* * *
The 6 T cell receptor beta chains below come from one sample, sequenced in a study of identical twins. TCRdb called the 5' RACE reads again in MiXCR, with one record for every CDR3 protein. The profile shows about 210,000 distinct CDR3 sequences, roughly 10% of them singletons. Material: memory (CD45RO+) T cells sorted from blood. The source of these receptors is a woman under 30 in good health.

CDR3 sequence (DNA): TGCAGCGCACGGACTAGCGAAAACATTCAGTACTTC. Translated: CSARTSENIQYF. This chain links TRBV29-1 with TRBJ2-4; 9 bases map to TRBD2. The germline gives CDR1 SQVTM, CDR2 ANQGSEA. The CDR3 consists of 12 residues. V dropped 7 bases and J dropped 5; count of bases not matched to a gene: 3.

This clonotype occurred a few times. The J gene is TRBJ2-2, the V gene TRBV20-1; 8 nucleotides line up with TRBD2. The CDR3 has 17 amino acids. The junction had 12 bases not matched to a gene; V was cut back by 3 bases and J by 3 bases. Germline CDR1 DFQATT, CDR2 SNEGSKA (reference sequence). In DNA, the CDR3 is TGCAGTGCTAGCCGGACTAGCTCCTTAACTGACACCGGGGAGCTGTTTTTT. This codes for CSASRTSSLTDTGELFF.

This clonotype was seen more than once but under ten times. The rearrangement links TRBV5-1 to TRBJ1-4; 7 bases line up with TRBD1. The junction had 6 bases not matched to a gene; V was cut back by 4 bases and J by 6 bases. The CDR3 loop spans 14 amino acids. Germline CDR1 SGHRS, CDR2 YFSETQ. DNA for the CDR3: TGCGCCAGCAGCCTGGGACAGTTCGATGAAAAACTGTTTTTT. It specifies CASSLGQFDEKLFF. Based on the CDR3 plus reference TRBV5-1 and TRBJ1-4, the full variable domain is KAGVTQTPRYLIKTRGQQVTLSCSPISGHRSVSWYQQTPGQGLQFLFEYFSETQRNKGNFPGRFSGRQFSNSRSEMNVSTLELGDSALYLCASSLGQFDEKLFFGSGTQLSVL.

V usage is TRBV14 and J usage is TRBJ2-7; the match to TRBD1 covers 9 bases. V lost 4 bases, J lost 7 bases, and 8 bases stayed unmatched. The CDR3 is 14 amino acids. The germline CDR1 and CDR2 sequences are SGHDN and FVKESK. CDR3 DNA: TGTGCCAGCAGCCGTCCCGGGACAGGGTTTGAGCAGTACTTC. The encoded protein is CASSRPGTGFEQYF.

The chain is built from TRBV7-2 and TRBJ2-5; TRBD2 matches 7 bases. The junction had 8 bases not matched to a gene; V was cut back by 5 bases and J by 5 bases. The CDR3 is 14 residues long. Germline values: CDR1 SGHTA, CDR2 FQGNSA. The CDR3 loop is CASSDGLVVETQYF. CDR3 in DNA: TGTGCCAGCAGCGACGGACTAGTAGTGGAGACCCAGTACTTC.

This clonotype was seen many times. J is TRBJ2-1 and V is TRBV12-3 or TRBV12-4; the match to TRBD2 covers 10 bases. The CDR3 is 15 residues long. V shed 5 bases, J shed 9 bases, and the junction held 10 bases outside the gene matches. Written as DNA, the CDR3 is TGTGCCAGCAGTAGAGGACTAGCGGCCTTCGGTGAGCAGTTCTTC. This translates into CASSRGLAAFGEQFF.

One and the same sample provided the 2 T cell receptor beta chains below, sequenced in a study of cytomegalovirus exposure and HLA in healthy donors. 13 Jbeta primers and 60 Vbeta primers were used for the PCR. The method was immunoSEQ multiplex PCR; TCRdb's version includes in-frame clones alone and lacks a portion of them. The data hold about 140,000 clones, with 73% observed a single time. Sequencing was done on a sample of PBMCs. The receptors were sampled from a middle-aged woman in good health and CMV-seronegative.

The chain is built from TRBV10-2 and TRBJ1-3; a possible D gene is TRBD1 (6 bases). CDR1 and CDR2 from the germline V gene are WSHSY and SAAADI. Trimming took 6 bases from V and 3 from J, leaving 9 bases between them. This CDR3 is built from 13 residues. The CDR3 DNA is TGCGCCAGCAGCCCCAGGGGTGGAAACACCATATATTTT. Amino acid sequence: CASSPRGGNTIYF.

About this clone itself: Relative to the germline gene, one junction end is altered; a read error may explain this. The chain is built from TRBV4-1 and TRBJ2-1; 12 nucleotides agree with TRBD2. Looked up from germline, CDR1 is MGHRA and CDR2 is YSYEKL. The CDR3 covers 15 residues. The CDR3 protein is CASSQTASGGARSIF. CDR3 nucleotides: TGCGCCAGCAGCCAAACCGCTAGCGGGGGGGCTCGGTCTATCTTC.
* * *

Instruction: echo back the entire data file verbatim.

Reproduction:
The 6 T cell receptor beta chains below come from one sample, sequenced in a study of identical twins. TCRdb called the 5' RACE reads again in MiXCR, with one record for every CDR3 protein. The profile shows about 210,000 distinct CDR3 sequences, roughly 10% of them singletons. Material: memory (CD45RO+) T cells sorted from blood. The source of these receptors is a woman under 30 in good health.

CDR3 sequence (DNA): TGCAGCGCACGGACTAGCGAAAACATTCAGTACTTC. Translated: CSARTSENIQYF. This chain links TRBV29-1 with TRBJ2-4; 9 bases map to TRBD2. The germline gives CDR1 SQVTM, CDR2 ANQGSEA. The CDR3 consists of 12 residues. V dropped 7 bases and J dropped 5; count of bases not matched to a gene: 3.

This clonotype occurred a few times. The J gene is TRBJ2-2, the V gene TRBV20-1; 8 nucleotides line up with TRBD2. The CDR3 has 17 amino acids. The junction had 12 bases not matched to a gene; V was cut back by 3 bases and J by 3 bases. Germline CDR1 DFQATT, CDR2 SNEGSKA (reference sequence). In DNA, the CDR3 is TGCAGTGCTAGCCGGACTAGCTCCTTAACTGACACCGGGGAGCTGTTTTTT. This codes for CSASRTSSLTDTGELFF.

This clonotype was seen more than once but under ten times. The rearrangement links TRBV5-1 to TRBJ1-4; 7 bases line up with TRBD1. The junction had 6 bases not matched to a gene; V was cut back by 4 bases and J by 6 bases. The CDR3 loop spans 14 amino acids. Germline CDR1 SGHRS, CDR2 YFSETQ. DNA for the CDR3: TGCGCCAGCAGCCTGGGACAGTTCGATGAAAAACTGTTTTTT. It specifies CASSLGQFDEKLFF. Based on the CDR3 plus reference TRBV5-1 and TRBJ1-4, the full variable domain is KAGVTQTPRYLIKTRGQQVTLSCSPISGHRSVSWYQQTPGQGLQFLFEYFSETQRNKGNFPGRFSGRQFSNSRSEMNVSTLELGDSALYLCASSLGQFDEKLFFGSGTQLSVL.

V usage is TRBV14 and J usage is TRBJ2-7; the match to TRBD1 covers 9 bases. V lost 4 bases, J lost 7 bases, and 8 bases stayed unmatched. The CDR3 is 14 amino acids. The germline CDR1 and CDR2 sequences are SGHDN and FVKESK. CDR3 DNA: TGTGCCAGCAGCCGTCCCGGGACAGGGTTTGAGCAGTACTTC. The encoded protein is CASSRPGTGFEQYF.

The chain is built from TRBV7-2 and TRBJ2-5; TRBD2 matches 7 bases. The junction had 8 bases not matched to a gene; V was cut back by 5 bases and J by 5 bases. The CDR3 is 14 residues long. Germline values: CDR1 SGHTA, CDR2 FQGNSA. The CDR3 loop is CASSDGLVVETQYF. CDR3 in DNA: TGTGCCAGCAGCGACGGACTAGTAGTGGAGACCCAGTACTTC.

This clonotype was seen many times. J is TRBJ2-1 and V is TRBV12-3 or TRBV12-4; the match to TRBD2 covers 10 bases. The CDR3 is 15 residues long. V shed 5 bases, J shed 9 bases, and the junction held 10 bases outside the gene matches. Written as DNA, the CDR3 is TGTGCCAGCAGTAGAGGACTAGCGGCCTTCGGTGAGCAGTTCTTC. This translates into CASSRGLAAFGEQFF.

One and the same sample provided the 2 T cell receptor beta chains below, sequenced in a study of cytomegalovirus exposure and HLA in healthy donors. 13 Jbeta primers and 60 Vbeta primers were used for the PCR. The method was immunoSEQ multiplex PCR; TCRdb's version includes in-frame clones alone and lacks a portion of them. The data hold about 140,000 clones, with 73% observed a single time. Sequencing was done on a sample of PBMCs. The receptors were sampled from a middle-aged woman in good health and CMV-seronegative.

The chain is built from TRBV10-2 and TRBJ1-3; a possible D gene is TRBD1 (6 bases). CDR1 and CDR2 from the germline V gene are WSHSY and SAAADI. Trimming took 6 bases from V and 3 from J, leaving 9 bases between them. This CDR3 is built from 13 residues. The CDR3 DNA is TGCGCCAGCAGCCCCAGGGGTGGAAACACCATATATTTT. Amino acid sequence: CASSPRGGNTIYF.

About this clone itself: Relative to the germline gene, one junction end is altered; a read error may explain this. The chain is built from TRBV4-1 and TRBJ2-1; 12 nucleotides agree with TRBD2. Looked up from germline, CDR1 is MGHRA and CDR2 is YSYEKL. The CDR3 covers 15 residues. The CDR3 protein is CASSQTASGGARSIF. CDR3 nucleotides: TGCGCCAGCAGCCAAACCGCTAGCGGGGGGGCTCGGTCTATCTTC.